It is interesting to note, as the authors are current and former McKinsey consultants, that a majority of the underperformers in their database are McKinsey clients. If these companies failed to turn around after investing in McKinsey advice, what is the likelihood that anyone else will do it from ideas they got reading a book?
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on April 22, 2001
Foster and Kaplan take dead aim at the "built-to-last" crowd -- the cluster of authors of a few years ago that trumpeted company longevity as the ultimate goal. Unfortunately for that crowd, "Creative Destruction" presents its case backed up by something the "built-to-last" case lacked -- comprehensive data -- and the data strongly suggest that companies built for longevity consistently under perform the market in shareholder value creation.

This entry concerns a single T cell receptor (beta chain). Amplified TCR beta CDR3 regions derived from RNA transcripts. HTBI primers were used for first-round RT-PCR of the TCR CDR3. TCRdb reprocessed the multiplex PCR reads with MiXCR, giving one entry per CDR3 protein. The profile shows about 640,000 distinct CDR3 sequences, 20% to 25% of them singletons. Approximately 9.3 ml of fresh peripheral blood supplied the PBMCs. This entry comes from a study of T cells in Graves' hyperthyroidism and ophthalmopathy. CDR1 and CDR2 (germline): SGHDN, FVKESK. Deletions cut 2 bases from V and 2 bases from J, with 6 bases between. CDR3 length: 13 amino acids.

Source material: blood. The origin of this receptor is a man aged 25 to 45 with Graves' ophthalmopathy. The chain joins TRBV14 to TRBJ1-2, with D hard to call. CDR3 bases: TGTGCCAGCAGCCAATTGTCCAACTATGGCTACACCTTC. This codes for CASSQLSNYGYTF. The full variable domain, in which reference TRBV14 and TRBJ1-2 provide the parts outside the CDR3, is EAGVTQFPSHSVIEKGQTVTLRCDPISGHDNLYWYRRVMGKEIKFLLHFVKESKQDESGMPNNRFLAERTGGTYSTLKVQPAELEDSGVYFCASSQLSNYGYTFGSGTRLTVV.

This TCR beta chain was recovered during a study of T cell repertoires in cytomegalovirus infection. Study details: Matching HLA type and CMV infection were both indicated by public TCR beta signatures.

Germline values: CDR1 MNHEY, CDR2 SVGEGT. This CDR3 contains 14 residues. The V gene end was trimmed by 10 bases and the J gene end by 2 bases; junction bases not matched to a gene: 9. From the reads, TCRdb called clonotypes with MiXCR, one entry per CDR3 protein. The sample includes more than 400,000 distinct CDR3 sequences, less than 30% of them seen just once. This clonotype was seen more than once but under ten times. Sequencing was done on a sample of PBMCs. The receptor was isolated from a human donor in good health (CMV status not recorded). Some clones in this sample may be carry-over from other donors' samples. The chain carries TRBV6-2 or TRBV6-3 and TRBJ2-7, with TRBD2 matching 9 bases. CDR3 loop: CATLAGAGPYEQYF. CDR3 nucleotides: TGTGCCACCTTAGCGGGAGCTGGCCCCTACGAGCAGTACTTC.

What is very clear from the data is that value creation is driven by innovation -- and the innovation tends to come from new entrants. This key point is a validation, through enhanced quantification, of Clayton Christensen's views on the problem of corporate incumbency. What is also clear is that the transition period between new entrant and incumbent is increasingly compressed. Fifty years ago an innovative new business model might have been good for above average returns of a couple of decades -- now perhaps five years is a more realistic outcome. There clearly are examples, though the exception rather than the rule, of companies reinventing themselves in the quest for superior value. Enron is such an example, as is Corning. Schwab is another example. Common characteristics of these re-inventors is that they try a lot of things and they fail a lot -- but they know how to manage the failures and they know how to really ride the winners.